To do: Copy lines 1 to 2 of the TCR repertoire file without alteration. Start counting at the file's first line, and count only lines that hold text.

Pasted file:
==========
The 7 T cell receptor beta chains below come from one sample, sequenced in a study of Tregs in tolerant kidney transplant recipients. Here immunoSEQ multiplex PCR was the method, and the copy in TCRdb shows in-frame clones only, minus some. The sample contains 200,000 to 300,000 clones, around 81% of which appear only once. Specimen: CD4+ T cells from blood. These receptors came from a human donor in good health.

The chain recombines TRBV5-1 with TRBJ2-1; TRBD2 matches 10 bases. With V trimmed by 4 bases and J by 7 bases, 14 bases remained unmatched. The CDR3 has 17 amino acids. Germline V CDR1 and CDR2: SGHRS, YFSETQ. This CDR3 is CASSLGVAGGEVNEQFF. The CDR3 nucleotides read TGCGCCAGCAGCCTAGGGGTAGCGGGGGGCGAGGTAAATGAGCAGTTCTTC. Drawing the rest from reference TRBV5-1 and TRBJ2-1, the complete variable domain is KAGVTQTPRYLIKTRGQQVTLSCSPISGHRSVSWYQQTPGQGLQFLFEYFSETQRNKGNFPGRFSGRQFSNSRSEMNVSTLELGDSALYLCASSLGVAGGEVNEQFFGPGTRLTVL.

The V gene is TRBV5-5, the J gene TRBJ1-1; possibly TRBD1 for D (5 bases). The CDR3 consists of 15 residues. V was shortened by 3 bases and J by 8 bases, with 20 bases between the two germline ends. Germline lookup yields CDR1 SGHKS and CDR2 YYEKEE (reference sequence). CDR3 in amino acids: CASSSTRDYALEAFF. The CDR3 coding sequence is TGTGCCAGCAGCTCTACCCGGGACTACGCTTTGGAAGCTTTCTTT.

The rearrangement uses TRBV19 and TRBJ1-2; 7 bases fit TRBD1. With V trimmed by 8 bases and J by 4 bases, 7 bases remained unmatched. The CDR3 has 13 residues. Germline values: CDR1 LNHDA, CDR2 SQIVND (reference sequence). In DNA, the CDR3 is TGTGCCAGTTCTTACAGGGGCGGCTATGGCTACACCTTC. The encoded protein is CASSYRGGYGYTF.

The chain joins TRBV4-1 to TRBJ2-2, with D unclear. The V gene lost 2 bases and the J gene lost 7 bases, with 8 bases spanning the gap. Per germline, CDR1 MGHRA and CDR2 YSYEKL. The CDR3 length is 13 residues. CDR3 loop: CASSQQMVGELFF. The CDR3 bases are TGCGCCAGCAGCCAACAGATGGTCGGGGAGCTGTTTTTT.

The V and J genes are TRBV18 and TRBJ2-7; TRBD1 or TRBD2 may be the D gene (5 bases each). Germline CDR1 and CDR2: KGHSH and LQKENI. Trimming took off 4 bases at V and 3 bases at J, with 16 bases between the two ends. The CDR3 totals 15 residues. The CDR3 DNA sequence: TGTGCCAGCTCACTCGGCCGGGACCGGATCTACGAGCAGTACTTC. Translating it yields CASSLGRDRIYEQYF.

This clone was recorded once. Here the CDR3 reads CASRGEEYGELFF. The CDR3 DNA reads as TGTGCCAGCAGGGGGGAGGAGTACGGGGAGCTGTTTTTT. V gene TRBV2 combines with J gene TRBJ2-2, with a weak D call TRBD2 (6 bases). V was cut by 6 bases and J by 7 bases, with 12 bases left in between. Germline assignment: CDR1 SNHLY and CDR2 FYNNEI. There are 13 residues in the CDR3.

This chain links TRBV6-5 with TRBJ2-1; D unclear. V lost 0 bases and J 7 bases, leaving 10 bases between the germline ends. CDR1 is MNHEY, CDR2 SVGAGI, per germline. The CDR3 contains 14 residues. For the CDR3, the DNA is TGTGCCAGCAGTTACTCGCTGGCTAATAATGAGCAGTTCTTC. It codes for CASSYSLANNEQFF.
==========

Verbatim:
The 7 T cell receptor beta chains below come from one sample, sequenced in a study of Tregs in tolerant kidney transplant recipients. Here immunoSEQ multiplex PCR was the method, and the copy in TCRdb shows in-frame clones only, minus some. The sample contains 200,000 to 300,000 clones, around 81% of which appear only once. Specimen: CD4+ T cells from blood. These receptors came from a human donor in good health.

The chain recombines TRBV5-1 with TRBJ2-1; TRBD2 matches 10 bases. With V trimmed by 4 bases and J by 7 bases, 14 bases remained unmatched. The CDR3 has 17 amino acids. Germline V CDR1 and CDR2: SGHRS, YFSETQ. This CDR3 is CASSLGVAGGEVNEQFF. The CDR3 nucleotides read TGCGCCAGCAGCCTAGGGGTAGCGGGGGGCGAGGTAAATGAGCAGTTCTTC. Drawing the rest from reference TRBV5-1 and TRBJ2-1, the complete variable domain is KAGVTQTPRYLIKTRGQQVTLSCSPISGHRSVSWYQQTPGQGLQFLFEYFSETQRNKGNFPGRFSGRQFSNSRSEMNVSTLELGDSALYLCASSLGVAGGEVNEQFFGPGTRLTVL.